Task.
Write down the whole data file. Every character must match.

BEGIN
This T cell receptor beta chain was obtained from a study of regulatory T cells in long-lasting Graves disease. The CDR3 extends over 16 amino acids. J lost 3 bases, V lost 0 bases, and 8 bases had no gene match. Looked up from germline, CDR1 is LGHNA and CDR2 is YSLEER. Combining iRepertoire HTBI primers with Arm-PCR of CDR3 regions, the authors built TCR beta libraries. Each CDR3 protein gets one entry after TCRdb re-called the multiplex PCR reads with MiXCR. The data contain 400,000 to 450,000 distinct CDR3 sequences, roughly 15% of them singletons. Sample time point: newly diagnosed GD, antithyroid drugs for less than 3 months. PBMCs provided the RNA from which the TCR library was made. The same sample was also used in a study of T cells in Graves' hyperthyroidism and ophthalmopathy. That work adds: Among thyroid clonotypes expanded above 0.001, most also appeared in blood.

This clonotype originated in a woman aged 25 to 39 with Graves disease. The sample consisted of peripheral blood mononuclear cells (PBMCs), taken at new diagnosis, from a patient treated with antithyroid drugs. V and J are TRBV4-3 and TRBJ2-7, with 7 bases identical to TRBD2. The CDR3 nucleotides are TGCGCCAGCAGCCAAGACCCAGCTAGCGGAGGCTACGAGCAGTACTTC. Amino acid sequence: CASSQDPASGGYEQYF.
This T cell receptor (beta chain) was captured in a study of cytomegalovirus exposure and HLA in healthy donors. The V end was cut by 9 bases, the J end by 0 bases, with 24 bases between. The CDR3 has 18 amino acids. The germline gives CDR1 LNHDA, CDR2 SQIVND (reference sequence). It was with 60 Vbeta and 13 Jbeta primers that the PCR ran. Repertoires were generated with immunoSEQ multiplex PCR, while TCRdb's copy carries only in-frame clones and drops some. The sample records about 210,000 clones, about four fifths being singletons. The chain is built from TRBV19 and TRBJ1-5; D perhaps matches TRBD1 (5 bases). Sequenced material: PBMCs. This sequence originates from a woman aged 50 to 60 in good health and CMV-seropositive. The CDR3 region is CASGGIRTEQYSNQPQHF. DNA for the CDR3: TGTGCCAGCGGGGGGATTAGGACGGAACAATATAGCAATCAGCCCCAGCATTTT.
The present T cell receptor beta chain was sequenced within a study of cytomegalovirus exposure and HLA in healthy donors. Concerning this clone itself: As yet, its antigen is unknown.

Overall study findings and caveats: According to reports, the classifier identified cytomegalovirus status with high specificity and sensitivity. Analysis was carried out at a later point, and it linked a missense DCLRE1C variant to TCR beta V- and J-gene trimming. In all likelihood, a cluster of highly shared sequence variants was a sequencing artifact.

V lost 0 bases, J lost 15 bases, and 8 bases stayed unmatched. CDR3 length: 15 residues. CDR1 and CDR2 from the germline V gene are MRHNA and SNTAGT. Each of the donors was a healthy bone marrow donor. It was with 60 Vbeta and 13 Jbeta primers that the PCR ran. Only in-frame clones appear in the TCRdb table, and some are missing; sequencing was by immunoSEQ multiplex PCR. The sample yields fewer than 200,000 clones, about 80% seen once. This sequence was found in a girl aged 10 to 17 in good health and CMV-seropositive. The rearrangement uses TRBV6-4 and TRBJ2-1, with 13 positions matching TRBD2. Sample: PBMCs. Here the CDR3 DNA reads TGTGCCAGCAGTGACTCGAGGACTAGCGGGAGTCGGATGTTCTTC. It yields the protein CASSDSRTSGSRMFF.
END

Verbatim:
This T cell receptor beta chain was obtained from a study of regulatory T cells in long-lasting Graves disease. The CDR3 extends over 16 amino acids. J lost 3 bases, V lost 0 bases, and 8 bases had no gene match. Looked up from germline, CDR1 is LGHNA and CDR2 is YSLEER. Combining iRepertoire HTBI primers with Arm-PCR of CDR3 regions, the authors built TCR beta libraries. Each CDR3 protein gets one entry after TCRdb re-called the multiplex PCR reads with MiXCR. The data contain 400,000 to 450,000 distinct CDR3 sequences, roughly 15% of them singletons. Sample time point: newly diagnosed GD, antithyroid drugs for less than 3 months. PBMCs provided the RNA from which the TCR library was made. The same sample was also used in a study of T cells in Graves' hyperthyroidism and ophthalmopathy. That work adds: Among thyroid clonotypes expanded above 0.001, most also appeared in blood.

This clonotype originated in a woman aged 25 to 39 with Graves disease. The sample consisted of peripheral blood mononuclear cells (PBMCs), taken at new diagnosis, from a patient treated with antithyroid drugs. V and J are TRBV4-3 and TRBJ2-7, with 7 bases identical to TRBD2. The CDR3 nucleotides are TGCGCCAGCAGCCAAGACCCAGCTAGCGGAGGCTACGAGCAGTACTTC. Amino acid sequence: CASSQDPASGGYEQYF.
This T cell receptor (beta chain) was captured in a study of cytomegalovirus exposure and HLA in healthy donors. The V end was cut by 9 bases, the J end by 0 bases, with 24 bases between. The CDR3 has 18 amino acids. The germline gives CDR1 LNHDA, CDR2 SQIVND (reference sequence). It was with 60 Vbeta and 13 Jbeta primers that the PCR ran. Repertoires were generated with immunoSEQ multiplex PCR, while TCRdb's copy carries only in-frame clones and drops some. The sample records about 210,000 clones, about four fifths being singletons. The chain is built from TRBV19 and TRBJ1-5; D perhaps matches TRBD1 (5 bases). Sequenced material: PBMCs. This sequence originates from a woman aged 50 to 60 in good health and CMV-seropositive. The CDR3 region is CASGGIRTEQYSNQPQHF. DNA for the CDR3: TGTGCCAGCGGGGGGATTAGGACGGAACAATATAGCAATCAGCCCCAGCATTTT.
The present T cell receptor beta chain was sequenced within a study of cytomegalovirus exposure and HLA in healthy donors. Concerning this clone itself: As yet, its antigen is unknown.

Overall study findings and caveats: According to reports, the classifier identified cytomegalovirus status with high specificity and sensitivity. Analysis was carried out at a later point, and it linked a missense DCLRE1C variant to TCR beta V- and J-gene trimming. In all likelihood, a cluster of highly shared sequence variants was a sequencing artifact.

V lost 0 bases, J lost 15 bases, and 8 bases stayed unmatched. CDR3 length: 15 residues. CDR1 and CDR2 from the germline V gene are MRHNA and SNTAGT. Each of the donors was a healthy bone marrow donor. It was with 60 Vbeta and 13 Jbeta primers that the PCR ran. Only in-frame clones appear in the TCRdb table, and some are missing; sequencing was by immunoSEQ multiplex PCR. The sample yields fewer than 200,000 clones, about 80% seen once. This sequence was found in a girl aged 10 to 17 in good health and CMV-seropositive. The rearrangement uses TRBV6-4 and TRBJ2-1, with 13 positions matching TRBD2. Sample: PBMCs. Here the CDR3 DNA reads TGTGCCAGCAGTGACTCGAGGACTAGCGGGAGTCGGATGTTCTTC. It yields the protein CASSDSRTSGSRMFF.